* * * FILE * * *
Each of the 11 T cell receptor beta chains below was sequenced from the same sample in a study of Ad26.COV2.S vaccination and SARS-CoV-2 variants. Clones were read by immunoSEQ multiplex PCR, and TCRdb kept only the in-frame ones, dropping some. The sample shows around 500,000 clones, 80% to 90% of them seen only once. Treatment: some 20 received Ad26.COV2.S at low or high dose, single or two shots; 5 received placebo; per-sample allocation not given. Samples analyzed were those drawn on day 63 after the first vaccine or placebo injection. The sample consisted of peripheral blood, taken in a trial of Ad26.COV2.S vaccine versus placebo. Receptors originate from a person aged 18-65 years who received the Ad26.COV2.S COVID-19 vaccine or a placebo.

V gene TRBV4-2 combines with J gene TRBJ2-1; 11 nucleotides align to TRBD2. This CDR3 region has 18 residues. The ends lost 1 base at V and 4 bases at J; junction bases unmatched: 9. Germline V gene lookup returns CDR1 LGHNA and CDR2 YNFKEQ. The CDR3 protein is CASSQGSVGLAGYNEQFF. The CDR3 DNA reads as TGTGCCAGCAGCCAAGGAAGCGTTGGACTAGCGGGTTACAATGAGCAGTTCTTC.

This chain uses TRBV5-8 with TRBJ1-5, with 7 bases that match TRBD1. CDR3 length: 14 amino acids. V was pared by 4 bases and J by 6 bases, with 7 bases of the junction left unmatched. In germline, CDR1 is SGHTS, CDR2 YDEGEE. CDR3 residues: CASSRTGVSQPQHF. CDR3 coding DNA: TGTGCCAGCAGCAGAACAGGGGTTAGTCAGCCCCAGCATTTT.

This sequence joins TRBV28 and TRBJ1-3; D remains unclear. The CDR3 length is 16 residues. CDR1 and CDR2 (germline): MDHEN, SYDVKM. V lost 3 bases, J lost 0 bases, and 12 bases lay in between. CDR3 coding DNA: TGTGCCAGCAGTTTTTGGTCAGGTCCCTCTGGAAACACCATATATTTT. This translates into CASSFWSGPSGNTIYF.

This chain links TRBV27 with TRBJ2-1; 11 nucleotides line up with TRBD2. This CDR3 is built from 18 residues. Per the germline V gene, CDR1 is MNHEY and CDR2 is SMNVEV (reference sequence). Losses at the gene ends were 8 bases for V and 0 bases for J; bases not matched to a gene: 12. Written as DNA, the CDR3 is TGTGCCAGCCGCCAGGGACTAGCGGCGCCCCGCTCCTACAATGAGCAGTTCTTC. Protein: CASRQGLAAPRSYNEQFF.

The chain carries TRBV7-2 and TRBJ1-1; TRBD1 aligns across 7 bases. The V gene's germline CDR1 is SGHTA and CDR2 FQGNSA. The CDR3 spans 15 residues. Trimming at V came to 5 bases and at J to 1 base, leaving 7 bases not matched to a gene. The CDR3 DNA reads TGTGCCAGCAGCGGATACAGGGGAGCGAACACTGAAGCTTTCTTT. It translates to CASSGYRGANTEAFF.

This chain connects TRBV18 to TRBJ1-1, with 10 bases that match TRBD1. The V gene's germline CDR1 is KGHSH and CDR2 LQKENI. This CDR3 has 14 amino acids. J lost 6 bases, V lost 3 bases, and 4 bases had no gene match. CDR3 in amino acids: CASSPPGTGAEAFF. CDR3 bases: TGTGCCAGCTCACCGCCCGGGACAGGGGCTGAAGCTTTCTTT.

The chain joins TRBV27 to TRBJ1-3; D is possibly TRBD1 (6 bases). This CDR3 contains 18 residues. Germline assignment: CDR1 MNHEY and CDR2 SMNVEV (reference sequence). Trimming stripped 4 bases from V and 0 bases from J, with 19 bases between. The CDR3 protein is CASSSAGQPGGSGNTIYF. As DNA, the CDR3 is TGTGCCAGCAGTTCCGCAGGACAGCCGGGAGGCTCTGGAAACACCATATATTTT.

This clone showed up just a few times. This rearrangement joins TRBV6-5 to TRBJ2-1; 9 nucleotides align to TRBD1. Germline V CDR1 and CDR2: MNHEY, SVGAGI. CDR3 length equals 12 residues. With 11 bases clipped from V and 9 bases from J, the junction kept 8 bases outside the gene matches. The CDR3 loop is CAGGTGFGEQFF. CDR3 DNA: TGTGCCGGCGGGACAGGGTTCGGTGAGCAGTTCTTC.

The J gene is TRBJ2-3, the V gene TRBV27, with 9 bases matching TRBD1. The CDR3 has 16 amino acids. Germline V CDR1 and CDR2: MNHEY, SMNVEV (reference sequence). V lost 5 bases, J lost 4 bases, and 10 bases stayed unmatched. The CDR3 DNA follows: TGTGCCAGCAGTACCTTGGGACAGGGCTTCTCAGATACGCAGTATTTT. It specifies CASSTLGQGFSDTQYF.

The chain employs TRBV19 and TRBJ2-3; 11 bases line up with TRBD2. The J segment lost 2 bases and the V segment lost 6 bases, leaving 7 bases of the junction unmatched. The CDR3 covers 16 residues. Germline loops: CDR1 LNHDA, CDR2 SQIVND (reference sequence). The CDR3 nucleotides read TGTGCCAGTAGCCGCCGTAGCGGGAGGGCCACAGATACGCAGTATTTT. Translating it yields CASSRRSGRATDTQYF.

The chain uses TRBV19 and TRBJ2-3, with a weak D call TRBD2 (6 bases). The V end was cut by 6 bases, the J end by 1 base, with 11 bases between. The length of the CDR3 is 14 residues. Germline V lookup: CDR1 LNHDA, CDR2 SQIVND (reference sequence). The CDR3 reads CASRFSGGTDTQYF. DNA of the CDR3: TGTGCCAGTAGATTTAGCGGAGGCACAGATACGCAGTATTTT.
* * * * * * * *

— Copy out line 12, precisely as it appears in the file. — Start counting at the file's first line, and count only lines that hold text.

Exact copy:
The chain uses TRBV19 and TRBJ2-3, with a weak D call TRBD2 (6 bases). The V end was cut by 6 bases, the J end by 1 base, with 11 bases between. The length of the CDR3 is 14 residues. Germline V lookup: CDR1 LNHDA, CDR2 SQIVND (reference sequence). The CDR3 reads CASRFSGGTDTQYF. DNA of the CDR3: TGTGCCAGTAGATTTAGCGGAGGCACAGATACGCAGTATTTT.